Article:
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Jonathan Asaadi | Syracuse University | USA

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Tevatron might be shutdown…but still has something interesting to say

As discussed in this blog post in Scientific American (see blog post here) the Tevatron experiments may have a few last interesting things to say when it comes to the Higgs Boson at the March meetings.

At the American Association for the Advancement of Science meeting Collider Detector at Fermilab (CDF) spokes person Rob Roser said that we can expect “something interesting” coming from the Tevatron in the coming month.

Now normally I don’t get into the excitement of “hints” of the Higgs because now it seems you can’t sneeze with out causing a “3-sigma” deviation in you data. However, if we are to take the last results from the LHC seriously and there is an intriguing deviation around 125 GeV for the Higgs search the data from the Tevatron might be very well suited to being sensitive to seeing evidence for the Higgs.

Atlas results for the search for the Higgs boson with an intriguing "peak" around 125 GeV

For me, this only goes back to a debate that was going on almost a year ago, and this was whether or not we should extend the run of the Tevatron. One of the more compelling arguments that was made was exactly the scenario that is playing out and goes something like this…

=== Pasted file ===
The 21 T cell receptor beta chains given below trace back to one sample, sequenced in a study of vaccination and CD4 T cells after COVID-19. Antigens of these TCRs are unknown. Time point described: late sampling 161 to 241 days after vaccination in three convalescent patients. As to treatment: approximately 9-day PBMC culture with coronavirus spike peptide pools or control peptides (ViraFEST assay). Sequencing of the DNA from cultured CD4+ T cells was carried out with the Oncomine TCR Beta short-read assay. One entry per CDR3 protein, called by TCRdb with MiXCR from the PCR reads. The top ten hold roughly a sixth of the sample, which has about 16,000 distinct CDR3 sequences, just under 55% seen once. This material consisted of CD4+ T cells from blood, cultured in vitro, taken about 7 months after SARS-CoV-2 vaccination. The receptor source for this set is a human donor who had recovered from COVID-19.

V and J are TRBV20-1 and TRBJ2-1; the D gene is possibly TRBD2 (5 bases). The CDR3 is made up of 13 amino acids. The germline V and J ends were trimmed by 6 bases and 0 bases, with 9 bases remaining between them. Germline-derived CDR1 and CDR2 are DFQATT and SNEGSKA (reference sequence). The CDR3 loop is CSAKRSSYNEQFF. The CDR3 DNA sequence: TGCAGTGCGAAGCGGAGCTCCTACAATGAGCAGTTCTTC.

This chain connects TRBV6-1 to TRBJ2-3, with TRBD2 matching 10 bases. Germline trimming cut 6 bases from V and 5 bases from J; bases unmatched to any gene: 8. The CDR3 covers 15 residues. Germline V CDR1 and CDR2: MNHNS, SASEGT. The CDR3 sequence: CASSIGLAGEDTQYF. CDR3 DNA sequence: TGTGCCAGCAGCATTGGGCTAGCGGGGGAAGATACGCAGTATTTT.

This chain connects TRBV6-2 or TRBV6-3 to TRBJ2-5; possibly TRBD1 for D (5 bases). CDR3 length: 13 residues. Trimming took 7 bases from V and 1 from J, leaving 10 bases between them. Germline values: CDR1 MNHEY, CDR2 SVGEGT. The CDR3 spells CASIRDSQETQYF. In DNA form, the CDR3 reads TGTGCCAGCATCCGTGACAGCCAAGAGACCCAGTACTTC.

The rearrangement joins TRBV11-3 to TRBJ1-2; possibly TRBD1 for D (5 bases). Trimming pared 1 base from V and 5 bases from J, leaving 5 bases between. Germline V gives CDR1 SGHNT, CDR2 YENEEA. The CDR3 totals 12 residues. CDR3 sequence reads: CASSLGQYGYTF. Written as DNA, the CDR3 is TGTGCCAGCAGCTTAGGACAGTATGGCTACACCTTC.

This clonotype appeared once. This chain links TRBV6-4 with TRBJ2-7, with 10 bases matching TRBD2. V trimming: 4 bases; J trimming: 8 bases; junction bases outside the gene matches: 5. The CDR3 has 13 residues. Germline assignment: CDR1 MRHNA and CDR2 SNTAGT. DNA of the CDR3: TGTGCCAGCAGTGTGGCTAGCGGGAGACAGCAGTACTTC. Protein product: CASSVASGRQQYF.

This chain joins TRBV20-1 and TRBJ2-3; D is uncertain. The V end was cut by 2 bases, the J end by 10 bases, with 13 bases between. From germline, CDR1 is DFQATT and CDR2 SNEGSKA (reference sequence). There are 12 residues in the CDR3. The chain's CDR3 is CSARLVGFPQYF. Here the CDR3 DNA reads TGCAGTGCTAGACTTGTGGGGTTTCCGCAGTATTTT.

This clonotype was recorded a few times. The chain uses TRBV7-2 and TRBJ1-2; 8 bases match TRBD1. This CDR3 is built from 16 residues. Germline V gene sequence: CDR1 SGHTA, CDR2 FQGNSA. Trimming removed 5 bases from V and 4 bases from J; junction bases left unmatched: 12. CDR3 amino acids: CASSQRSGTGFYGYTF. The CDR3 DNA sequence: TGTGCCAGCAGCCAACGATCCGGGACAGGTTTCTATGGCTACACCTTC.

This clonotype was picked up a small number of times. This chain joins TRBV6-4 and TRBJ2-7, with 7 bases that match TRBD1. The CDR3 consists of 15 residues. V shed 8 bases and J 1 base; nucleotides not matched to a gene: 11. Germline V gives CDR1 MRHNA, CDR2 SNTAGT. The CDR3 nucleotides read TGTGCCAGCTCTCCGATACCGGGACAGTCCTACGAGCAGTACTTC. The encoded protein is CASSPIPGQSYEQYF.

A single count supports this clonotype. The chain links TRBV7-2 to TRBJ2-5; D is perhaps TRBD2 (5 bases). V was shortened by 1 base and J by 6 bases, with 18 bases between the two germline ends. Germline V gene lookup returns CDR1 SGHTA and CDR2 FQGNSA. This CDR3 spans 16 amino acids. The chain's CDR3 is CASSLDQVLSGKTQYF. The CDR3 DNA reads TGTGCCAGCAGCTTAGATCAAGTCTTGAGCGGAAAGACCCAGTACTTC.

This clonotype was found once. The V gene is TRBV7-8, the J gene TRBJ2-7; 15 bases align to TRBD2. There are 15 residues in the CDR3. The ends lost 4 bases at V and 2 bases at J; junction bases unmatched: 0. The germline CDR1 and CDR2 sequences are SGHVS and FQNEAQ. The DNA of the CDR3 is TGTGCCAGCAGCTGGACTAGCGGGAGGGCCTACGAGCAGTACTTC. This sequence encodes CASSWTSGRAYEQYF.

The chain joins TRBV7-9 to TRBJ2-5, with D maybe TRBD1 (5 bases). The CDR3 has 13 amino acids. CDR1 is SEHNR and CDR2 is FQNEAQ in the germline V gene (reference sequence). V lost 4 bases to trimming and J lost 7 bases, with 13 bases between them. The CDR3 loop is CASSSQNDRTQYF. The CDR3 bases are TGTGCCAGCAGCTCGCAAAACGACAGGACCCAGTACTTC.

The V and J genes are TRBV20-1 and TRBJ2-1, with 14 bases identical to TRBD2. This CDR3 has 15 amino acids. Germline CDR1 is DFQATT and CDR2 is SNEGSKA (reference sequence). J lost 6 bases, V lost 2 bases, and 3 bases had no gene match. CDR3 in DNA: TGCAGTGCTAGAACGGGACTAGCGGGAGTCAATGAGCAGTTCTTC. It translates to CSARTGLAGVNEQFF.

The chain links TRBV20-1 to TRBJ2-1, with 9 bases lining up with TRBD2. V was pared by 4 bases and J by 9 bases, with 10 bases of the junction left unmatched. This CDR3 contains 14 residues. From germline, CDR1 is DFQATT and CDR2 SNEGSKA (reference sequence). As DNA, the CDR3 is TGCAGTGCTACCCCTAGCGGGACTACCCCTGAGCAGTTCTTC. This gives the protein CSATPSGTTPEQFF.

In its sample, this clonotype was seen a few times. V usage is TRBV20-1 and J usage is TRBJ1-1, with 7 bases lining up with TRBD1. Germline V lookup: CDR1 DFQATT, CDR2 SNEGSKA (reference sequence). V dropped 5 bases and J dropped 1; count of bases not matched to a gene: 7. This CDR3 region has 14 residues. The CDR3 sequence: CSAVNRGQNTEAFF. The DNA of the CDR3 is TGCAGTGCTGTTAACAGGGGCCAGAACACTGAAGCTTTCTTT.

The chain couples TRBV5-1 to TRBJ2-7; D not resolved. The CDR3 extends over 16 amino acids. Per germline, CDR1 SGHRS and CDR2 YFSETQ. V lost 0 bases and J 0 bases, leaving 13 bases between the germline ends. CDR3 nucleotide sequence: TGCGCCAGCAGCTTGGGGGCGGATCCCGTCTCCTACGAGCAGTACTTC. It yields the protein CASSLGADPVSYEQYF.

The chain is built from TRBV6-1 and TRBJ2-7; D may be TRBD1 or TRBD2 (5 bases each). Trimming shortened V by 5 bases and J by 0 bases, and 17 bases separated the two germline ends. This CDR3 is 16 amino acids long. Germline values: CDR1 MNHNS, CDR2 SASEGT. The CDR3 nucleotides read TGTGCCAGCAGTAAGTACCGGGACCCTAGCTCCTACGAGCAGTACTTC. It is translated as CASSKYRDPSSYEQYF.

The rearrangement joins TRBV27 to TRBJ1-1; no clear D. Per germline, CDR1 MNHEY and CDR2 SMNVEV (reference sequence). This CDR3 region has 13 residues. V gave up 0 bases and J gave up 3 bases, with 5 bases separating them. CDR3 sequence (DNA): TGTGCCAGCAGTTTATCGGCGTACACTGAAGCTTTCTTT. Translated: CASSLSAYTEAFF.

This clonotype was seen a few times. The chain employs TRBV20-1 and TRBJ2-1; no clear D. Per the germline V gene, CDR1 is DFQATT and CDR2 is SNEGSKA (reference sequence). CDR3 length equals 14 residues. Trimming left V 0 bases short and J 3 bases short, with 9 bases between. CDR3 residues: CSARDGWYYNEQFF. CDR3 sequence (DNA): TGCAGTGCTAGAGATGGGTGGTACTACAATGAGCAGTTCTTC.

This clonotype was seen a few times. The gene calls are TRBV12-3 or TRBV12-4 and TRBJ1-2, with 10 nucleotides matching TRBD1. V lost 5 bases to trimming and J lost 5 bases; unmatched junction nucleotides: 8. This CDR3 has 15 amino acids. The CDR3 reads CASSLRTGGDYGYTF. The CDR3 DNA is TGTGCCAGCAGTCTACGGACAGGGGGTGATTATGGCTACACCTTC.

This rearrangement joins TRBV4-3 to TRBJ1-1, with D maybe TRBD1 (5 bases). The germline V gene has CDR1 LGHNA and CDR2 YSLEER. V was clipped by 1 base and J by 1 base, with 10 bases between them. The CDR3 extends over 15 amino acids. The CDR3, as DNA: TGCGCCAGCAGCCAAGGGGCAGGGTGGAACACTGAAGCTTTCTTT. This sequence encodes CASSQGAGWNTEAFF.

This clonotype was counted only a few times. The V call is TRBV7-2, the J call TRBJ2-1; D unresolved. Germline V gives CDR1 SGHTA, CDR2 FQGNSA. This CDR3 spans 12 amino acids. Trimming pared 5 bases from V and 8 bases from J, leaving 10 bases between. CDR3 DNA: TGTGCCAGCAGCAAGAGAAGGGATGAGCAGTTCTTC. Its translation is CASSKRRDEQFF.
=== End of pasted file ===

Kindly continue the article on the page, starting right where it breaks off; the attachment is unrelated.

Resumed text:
“If the Higgs is low mass as other experimental results suggest then the Tevatron is well posed to be sensitive to the Higgs mass and can provide a completely independent discovery of this elusive particle and aid in measuring many of the properties of the Higgs and unlock many of the mysteries to the universe and the origins of mass.”

However, this didn’t compel enough people to make this happen, so we are left with this opportunity for the Tevatron to contribute to the Higgs search at a maximum of 3-sigma confirmation due to limited data samples.

Now of course this whole discussion is predicated on the fact that the Higgs lives in a low mass range (if it lives anywhere) all of which is not proven anywhere yet…

So this is just to say that the Tevatron is/was a great experiment and is still actively contributing to the discovery process unfolding every day in High Energy Physics and we should all stay tuned for this possible independent confirmation or refutation of the claims of where the Higgs boson may live.

Some great posts about the Higgs from my fellow bloggers:

Why do we expect a Higgs Boson? Part II Unitarization of Vector Boson Scattering

It Might Look Like a Higgs, But Does it Really Sing Like One?